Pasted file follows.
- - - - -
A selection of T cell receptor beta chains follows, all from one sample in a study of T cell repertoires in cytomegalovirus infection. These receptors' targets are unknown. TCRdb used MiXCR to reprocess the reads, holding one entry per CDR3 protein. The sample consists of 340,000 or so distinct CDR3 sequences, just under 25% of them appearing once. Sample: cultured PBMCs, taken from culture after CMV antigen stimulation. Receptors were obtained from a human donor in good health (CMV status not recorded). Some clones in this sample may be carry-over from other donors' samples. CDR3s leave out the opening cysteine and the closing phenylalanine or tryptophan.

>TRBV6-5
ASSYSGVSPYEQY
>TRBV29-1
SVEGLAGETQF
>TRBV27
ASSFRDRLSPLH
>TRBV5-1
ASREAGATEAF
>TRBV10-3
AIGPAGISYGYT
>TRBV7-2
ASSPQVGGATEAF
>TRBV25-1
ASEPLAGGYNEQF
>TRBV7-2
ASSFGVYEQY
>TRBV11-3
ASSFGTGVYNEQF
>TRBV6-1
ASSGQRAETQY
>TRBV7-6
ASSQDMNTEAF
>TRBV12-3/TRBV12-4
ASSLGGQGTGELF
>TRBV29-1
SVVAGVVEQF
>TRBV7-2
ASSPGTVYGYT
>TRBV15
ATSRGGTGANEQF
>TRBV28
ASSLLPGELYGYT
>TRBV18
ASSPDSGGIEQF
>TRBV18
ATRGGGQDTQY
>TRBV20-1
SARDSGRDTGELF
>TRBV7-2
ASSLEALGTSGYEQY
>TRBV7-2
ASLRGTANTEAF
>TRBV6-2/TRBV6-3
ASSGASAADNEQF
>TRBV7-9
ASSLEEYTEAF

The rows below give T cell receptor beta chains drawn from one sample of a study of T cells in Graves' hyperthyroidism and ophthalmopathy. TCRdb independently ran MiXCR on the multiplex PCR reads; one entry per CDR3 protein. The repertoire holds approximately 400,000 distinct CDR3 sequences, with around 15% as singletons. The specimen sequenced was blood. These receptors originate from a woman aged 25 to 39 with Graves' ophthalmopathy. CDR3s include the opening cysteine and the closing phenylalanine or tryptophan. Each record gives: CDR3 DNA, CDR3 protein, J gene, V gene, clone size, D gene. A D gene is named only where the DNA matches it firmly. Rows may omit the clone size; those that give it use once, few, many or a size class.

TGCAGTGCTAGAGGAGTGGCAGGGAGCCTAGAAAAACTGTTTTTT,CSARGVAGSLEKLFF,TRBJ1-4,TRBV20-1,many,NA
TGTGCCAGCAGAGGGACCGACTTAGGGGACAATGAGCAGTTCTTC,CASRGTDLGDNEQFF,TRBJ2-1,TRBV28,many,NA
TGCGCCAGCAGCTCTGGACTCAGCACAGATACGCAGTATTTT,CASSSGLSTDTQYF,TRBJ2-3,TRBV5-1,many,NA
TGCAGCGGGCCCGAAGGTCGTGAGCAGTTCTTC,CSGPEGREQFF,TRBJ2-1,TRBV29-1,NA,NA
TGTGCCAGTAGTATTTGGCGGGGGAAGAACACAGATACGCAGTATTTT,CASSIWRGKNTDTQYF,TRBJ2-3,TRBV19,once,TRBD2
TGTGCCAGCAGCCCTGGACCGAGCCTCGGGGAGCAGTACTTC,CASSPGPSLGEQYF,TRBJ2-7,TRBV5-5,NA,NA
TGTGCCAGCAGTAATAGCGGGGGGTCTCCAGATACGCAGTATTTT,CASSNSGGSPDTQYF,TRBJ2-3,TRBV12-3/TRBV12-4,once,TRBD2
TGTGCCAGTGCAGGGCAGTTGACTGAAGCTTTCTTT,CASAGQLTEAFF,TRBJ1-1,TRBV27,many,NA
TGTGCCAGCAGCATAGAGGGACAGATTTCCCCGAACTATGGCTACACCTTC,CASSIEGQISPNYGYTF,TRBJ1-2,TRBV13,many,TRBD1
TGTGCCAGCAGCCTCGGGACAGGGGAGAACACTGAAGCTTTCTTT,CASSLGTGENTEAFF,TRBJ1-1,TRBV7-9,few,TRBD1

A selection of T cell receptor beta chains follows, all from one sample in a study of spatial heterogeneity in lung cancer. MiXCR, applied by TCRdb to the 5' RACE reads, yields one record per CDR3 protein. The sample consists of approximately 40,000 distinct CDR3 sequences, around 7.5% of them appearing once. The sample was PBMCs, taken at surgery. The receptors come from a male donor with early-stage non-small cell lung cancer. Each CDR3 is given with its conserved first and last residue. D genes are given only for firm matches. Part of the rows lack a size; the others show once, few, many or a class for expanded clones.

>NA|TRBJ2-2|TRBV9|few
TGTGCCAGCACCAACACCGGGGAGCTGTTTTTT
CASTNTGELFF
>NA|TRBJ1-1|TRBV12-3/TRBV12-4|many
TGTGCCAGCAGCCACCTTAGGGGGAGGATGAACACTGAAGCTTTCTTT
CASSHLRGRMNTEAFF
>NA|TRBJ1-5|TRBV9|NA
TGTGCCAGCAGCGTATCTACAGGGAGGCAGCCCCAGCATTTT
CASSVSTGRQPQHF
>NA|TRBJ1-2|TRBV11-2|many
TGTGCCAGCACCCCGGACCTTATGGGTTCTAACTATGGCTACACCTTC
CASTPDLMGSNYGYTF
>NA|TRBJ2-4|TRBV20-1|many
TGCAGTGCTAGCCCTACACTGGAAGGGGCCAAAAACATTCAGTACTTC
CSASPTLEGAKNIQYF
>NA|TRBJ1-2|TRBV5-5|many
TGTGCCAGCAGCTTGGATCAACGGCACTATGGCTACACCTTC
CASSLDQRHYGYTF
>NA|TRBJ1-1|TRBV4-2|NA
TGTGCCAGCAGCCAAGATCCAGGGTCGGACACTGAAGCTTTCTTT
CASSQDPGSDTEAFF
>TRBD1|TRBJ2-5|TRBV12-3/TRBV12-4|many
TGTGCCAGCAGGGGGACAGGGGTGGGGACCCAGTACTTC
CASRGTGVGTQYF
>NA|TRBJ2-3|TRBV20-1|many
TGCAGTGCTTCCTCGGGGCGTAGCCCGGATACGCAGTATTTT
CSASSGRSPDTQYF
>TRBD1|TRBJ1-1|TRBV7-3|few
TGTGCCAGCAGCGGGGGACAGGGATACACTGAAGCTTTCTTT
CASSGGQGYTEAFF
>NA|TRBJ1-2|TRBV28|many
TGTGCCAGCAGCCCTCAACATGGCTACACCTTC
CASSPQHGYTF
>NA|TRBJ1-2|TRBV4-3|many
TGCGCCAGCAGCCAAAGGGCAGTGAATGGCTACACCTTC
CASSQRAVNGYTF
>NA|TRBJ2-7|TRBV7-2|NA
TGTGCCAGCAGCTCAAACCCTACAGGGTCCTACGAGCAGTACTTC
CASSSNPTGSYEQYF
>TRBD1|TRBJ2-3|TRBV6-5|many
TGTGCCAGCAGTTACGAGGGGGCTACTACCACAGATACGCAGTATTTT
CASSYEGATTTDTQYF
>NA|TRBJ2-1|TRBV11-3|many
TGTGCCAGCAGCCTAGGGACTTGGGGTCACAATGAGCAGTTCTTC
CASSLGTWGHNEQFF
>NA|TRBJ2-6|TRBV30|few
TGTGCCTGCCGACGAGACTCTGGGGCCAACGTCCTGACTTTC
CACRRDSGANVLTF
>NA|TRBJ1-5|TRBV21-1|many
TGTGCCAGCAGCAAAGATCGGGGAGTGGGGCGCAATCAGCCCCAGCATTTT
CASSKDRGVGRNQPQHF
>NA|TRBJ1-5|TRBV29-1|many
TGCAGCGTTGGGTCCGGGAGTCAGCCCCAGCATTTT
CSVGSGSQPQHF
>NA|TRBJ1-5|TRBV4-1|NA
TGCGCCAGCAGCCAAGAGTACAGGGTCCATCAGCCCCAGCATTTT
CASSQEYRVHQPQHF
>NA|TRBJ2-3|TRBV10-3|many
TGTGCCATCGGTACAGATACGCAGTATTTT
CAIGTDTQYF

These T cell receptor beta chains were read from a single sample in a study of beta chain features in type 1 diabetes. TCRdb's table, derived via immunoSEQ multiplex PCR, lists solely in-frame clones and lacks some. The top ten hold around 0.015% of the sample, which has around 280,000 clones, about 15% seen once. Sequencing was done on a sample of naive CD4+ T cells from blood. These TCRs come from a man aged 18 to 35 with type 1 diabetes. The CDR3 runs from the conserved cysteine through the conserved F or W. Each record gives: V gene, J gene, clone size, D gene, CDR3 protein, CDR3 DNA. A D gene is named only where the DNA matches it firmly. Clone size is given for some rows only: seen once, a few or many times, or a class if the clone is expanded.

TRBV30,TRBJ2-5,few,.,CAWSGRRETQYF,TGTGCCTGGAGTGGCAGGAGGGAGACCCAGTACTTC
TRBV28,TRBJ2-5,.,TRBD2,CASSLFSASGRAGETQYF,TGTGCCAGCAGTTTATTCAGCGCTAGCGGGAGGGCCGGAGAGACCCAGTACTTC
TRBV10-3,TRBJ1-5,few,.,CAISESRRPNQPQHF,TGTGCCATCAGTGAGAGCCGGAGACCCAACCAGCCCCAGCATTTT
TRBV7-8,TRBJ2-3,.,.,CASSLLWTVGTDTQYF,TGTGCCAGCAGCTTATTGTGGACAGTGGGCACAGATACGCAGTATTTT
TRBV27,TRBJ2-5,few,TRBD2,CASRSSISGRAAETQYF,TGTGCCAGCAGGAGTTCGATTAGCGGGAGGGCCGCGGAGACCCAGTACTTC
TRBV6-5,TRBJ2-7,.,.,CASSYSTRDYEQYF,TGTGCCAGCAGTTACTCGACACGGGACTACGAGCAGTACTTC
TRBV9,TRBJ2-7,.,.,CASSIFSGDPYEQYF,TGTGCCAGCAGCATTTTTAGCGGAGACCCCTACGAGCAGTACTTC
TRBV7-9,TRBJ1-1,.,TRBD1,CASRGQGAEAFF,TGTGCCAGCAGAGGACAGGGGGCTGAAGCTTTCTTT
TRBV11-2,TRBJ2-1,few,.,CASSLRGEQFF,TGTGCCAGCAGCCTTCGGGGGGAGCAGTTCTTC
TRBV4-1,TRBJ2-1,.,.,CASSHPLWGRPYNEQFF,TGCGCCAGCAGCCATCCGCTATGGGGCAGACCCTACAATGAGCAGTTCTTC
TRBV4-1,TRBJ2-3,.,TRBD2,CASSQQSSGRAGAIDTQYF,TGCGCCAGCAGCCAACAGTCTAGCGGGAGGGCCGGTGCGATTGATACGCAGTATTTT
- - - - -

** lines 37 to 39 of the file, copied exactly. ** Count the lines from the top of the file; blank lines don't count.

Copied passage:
ATRGGGQDTQY
>TRBV20-1
SARDSGRDTGELF